Bamboo sounds like a great idea for the music industry. It’s cheap, sustainable, and a great way to amplify vibration. Just take a look at the cheekily-named “loudbasstard“, a zero energy amp made for iPhones, iTouch, and later version Android smartphones. Created by Koh Onozawa and Franz Ignacio, each pair is cut and dyed by hand in Cebu Philippines. Both a way to promote environmentally friendly design and empower the Philippine community, the loudbasstard takes advantage of native craftsmanship and materials to project your favorite tunes.
A simpler, more rustic version of the node speaker is also available through ibamboo. Open at both ends, the cylinder creates a “pseudo-stereo” effect for Apple phones and devices. Rough-hewn and with a black or natural finish, the grass with its own carrying case and recyclable box. Originally began as a Kickstarter campaign, the product has been so successful that it has been featured in the New York Times and is temporarily out of stock.
On a similar note, the iBam 2 combines high quality bamboo with efficient design. With a waterproof carrying case and carved box, the speaker is a perfect low-tech device to take on beach trips or anywhere it might be difficult to find an outlet. As an added bonus, every purchase helps workers and the reforestation effort in Southeast Asia.
Bamboo has been used for centuries to build homes, fashion tools, and create textiles. Now, in the modern era, bamboo is getting a high-tech makeover, protecting our smartphones and looking good in the process.
ADzero: Bamboo lovers, get ready for ADzero, the world’s first bamboo smartphone, created by UK design student Kieron-Scott Woodhouse. The body of the device is made from four-year-old organic bamboo, and has been treated to make the exterior extra-durable. Mores sustainable and less energy intensive to produce than steel or plastic, bamboo is an excellent choice to protect the Android phone. Bigger than the iPhone 4S but weighing less than half as much, the ADzero recently received a very warm welcome at London Design Week where fans were happy to hear that the prototype will be available for purchase by the end of 2012.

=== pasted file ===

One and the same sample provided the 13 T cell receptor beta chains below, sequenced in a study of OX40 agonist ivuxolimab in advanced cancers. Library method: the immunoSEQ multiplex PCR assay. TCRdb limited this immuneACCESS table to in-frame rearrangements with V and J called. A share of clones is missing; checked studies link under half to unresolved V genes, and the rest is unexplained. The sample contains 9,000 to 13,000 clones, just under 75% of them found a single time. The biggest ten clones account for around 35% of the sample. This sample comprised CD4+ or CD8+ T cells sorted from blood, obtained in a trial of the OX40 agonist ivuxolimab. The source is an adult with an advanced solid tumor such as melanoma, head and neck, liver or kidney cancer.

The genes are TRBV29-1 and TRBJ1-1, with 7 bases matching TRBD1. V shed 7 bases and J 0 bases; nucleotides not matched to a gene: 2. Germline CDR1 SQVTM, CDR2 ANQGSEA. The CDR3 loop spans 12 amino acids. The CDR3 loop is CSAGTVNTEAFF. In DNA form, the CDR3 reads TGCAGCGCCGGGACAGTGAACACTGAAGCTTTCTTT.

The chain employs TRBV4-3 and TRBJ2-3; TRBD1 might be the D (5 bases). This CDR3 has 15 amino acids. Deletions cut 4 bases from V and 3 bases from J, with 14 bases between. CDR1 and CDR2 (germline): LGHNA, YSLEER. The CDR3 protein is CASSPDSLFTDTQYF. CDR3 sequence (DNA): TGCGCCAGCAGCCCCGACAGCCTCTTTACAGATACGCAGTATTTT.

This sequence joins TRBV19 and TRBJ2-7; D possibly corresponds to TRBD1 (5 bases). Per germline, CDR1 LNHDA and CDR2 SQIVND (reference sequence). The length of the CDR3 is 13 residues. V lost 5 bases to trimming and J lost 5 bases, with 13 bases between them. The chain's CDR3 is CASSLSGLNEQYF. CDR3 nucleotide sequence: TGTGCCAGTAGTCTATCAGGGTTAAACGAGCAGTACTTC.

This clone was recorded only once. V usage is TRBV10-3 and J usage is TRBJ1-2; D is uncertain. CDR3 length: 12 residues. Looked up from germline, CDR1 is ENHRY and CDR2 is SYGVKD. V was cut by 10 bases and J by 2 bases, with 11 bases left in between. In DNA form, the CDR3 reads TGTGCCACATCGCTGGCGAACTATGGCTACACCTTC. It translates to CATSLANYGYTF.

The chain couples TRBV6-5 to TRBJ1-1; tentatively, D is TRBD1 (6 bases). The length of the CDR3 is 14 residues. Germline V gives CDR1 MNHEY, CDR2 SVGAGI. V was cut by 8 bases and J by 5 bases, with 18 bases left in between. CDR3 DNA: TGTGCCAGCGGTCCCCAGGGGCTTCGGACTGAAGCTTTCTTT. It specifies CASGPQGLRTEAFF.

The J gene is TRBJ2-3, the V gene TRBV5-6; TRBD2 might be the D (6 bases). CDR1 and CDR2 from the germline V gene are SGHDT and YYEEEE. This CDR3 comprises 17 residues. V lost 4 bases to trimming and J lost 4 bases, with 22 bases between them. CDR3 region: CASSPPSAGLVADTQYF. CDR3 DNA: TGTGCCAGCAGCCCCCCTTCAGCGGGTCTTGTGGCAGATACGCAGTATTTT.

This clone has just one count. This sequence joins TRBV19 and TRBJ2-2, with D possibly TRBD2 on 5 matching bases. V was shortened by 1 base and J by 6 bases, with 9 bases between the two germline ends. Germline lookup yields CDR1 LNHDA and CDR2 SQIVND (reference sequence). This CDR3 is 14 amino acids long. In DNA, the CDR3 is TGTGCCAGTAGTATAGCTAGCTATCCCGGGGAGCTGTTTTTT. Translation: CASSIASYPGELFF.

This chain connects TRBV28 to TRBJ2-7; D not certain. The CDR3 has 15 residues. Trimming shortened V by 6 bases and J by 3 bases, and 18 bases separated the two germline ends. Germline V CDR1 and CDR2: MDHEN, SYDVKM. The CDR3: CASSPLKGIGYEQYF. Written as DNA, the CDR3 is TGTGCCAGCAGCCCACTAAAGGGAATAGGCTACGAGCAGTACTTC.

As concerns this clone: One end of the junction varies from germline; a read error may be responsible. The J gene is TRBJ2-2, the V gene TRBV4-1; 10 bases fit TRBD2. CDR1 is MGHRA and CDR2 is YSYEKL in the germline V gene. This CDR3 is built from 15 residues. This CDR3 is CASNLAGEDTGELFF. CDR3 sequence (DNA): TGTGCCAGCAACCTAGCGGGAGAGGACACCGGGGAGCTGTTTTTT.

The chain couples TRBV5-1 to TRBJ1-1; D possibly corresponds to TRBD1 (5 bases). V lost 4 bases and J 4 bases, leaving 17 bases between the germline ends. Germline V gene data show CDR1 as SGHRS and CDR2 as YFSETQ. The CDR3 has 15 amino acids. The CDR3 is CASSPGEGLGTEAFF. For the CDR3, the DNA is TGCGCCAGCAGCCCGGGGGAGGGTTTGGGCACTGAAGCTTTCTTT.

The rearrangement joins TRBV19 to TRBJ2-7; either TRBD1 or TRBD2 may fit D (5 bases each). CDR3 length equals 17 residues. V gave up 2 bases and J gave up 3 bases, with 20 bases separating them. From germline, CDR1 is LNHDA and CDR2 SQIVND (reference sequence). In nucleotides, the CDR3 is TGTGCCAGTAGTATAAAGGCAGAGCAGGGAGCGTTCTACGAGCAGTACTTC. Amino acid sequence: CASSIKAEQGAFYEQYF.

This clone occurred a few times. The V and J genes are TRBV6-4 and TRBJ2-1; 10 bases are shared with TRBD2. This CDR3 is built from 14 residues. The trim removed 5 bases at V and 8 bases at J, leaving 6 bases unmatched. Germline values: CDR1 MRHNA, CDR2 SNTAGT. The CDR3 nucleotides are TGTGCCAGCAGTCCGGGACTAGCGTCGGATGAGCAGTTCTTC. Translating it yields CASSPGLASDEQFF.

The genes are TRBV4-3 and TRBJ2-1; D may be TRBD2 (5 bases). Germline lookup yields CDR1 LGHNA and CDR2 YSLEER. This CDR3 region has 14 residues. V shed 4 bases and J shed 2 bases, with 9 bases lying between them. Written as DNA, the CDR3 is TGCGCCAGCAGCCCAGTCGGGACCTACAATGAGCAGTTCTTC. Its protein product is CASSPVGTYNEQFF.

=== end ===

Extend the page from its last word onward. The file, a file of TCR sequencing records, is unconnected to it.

Twig Case Co.: For iPhone users, Twig Case Co. offers some stunning laser-etched bamboo and FSC Certified paper cases. Made in Minnesota, the cases are more durable than wood, and range in style from sleek and modern to intricately carved. As an added bonus, each case is shipped from their home base in reusable and compostable packaging.
Grove: Handmade in Portland, Grove creates iPhone and iPad cases for Apple aficionados. Laser engraved, the cases showcase the natural beauty of bamboo. Individual pieces of the sturdy grass are bound together with water-based resins under pressure to provide strength and support for the phone. Each order is hand oiled and sanded, lending a feel of artisan craftsmanship. Grove also features customized engraving, and pre-orders can be made through their website.
Walking along the beaches of the Central Coast, it is common to marvel at the breathtaking scenery, be delighted by the crash of the waves and smell of the salt air, and also be utterly confused as to what the heck you are looking at washed up on the sand. Even as an avid naturalist and beachcomber, there have been a number of times when I have been puzzled as to what I have seen lying helpless and stranded just above the water line. More often than not these mystery creatures are organisms that are unfamiliar, but there have also been instances where trash and other man made debris littered the shore. How do you know what you are staring at, and whether it is normal or a result of climate change, natural disaster, or human disturbance?